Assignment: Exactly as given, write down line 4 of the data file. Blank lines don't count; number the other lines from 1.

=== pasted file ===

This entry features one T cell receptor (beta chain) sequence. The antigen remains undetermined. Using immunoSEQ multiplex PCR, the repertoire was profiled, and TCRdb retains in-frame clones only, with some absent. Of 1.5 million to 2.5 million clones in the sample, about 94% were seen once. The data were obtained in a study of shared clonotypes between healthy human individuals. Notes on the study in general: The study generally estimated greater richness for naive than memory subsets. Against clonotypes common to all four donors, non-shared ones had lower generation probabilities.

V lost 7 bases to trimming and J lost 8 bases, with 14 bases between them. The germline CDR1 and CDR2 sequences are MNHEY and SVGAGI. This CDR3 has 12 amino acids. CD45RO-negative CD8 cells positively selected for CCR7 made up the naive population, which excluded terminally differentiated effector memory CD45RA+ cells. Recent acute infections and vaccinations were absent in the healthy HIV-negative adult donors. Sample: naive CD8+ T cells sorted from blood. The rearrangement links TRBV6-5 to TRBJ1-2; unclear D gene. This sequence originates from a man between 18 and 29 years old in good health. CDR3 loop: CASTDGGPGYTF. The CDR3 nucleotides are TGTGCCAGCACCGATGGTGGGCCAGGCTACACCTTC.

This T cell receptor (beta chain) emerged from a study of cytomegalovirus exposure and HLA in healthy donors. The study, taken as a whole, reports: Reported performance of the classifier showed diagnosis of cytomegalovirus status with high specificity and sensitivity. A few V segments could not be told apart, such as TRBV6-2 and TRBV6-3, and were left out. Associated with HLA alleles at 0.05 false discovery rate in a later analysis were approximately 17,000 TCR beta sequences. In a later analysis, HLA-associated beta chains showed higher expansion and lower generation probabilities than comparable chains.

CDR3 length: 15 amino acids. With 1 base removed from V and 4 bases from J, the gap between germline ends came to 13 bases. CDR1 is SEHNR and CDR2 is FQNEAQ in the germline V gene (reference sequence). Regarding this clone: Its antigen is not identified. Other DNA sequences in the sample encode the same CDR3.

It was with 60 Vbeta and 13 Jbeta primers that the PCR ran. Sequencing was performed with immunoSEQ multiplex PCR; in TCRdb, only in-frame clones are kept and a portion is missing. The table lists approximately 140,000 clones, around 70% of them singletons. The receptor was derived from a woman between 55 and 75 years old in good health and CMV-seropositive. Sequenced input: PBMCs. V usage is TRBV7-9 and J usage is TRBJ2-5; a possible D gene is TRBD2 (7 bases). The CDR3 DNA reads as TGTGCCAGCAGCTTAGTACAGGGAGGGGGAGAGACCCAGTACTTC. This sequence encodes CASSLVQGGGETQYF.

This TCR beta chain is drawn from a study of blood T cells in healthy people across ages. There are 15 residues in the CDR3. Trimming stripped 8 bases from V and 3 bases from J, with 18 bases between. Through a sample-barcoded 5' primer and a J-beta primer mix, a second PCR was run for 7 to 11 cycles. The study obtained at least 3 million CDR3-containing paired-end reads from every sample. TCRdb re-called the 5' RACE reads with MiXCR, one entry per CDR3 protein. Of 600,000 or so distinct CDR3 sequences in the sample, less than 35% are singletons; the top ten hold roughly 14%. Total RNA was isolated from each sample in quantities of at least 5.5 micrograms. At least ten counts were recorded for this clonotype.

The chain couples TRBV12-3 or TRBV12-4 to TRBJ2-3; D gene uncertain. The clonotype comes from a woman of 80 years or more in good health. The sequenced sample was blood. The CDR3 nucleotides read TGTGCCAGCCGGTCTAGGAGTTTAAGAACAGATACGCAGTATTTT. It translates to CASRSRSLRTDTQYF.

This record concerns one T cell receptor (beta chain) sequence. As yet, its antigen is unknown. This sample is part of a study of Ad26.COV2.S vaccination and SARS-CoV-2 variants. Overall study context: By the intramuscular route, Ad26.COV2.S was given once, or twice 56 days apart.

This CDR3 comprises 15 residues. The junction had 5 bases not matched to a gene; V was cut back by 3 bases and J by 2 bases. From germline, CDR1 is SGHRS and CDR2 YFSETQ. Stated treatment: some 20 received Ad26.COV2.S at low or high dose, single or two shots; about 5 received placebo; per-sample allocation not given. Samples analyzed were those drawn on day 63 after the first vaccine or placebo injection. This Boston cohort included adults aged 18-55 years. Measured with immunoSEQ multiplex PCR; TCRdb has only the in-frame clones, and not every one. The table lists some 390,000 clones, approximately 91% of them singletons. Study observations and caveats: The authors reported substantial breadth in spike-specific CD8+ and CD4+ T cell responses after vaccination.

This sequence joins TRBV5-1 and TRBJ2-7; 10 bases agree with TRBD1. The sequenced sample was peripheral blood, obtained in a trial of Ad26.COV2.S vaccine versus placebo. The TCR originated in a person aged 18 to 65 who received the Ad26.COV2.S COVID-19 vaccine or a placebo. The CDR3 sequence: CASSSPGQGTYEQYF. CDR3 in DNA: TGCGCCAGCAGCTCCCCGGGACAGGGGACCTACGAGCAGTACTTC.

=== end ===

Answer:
CDR3 length: 15 amino acids. With 1 base removed from V and 4 bases from J, the gap between germline ends came to 13 bases. CDR1 is SEHNR and CDR2 is FQNEAQ in the germline V gene (reference sequence). Regarding this clone: Its antigen is not identified. Other DNA sequences in the sample encode the same CDR3.